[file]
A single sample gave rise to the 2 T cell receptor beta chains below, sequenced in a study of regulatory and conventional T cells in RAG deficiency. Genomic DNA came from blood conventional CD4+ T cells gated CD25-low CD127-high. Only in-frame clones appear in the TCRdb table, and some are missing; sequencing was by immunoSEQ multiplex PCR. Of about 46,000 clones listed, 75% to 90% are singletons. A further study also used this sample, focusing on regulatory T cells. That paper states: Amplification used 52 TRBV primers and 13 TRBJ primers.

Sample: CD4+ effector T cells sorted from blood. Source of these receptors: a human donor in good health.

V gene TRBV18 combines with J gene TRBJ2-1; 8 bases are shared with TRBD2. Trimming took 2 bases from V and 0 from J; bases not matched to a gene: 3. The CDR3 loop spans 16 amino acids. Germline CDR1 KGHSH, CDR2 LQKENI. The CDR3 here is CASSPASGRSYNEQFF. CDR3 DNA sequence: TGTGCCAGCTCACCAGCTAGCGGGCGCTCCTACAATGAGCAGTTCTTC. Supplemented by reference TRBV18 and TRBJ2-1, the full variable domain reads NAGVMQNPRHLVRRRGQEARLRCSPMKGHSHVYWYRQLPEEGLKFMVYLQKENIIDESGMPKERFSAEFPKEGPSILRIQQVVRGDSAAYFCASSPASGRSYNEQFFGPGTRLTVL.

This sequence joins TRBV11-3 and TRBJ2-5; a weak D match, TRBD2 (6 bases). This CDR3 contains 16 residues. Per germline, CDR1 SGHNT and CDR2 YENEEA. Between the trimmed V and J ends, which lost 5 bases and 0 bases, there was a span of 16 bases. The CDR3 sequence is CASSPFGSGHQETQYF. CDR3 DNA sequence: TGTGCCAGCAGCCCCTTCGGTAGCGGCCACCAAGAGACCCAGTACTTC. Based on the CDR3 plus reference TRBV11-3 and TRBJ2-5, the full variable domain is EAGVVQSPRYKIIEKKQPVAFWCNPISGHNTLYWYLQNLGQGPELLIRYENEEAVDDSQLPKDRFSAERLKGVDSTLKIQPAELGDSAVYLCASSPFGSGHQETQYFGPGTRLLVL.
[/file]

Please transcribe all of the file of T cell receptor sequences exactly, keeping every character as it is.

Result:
A single sample gave rise to the 2 T cell receptor beta chains below, sequenced in a study of regulatory and conventional T cells in RAG deficiency. Genomic DNA came from blood conventional CD4+ T cells gated CD25-low CD127-high. Only in-frame clones appear in the TCRdb table, and some are missing; sequencing was by immunoSEQ multiplex PCR. Of about 46,000 clones listed, 75% to 90% are singletons. A further study also used this sample, focusing on regulatory T cells. That paper states: Amplification used 52 TRBV primers and 13 TRBJ primers.

Sample: CD4+ effector T cells sorted from blood. Source of these receptors: a human donor in good health.

V gene TRBV18 combines with J gene TRBJ2-1; 8 bases are shared with TRBD2. Trimming took 2 bases from V and 0 from J; bases not matched to a gene: 3. The CDR3 loop spans 16 amino acids. Germline CDR1 KGHSH, CDR2 LQKENI. The CDR3 here is CASSPASGRSYNEQFF. CDR3 DNA sequence: TGTGCCAGCTCACCAGCTAGCGGGCGCTCCTACAATGAGCAGTTCTTC. Supplemented by reference TRBV18 and TRBJ2-1, the full variable domain reads NAGVMQNPRHLVRRRGQEARLRCSPMKGHSHVYWYRQLPEEGLKFMVYLQKENIIDESGMPKERFSAEFPKEGPSILRIQQVVRGDSAAYFCASSPASGRSYNEQFFGPGTRLTVL.

This sequence joins TRBV11-3 and TRBJ2-5; a weak D match, TRBD2 (6 bases). This CDR3 contains 16 residues. Per germline, CDR1 SGHNT and CDR2 YENEEA. Between the trimmed V and J ends, which lost 5 bases and 0 bases, there was a span of 16 bases. The CDR3 sequence is CASSPFGSGHQETQYF. CDR3 DNA sequence: TGTGCCAGCAGCCCCTTCGGTAGCGGCCACCAAGAGACCCAGTACTTC. Based on the CDR3 plus reference TRBV11-3 and TRBJ2-5, the full variable domain is EAGVVQSPRYKIIEKKQPVAFWCNPISGHNTLYWYLQNLGQGPELLIRYENEEAVDDSQLPKDRFSAERLKGVDSTLKIQPAELGDSAVYLCASSPFGSGHQETQYFGPGTRLLVL.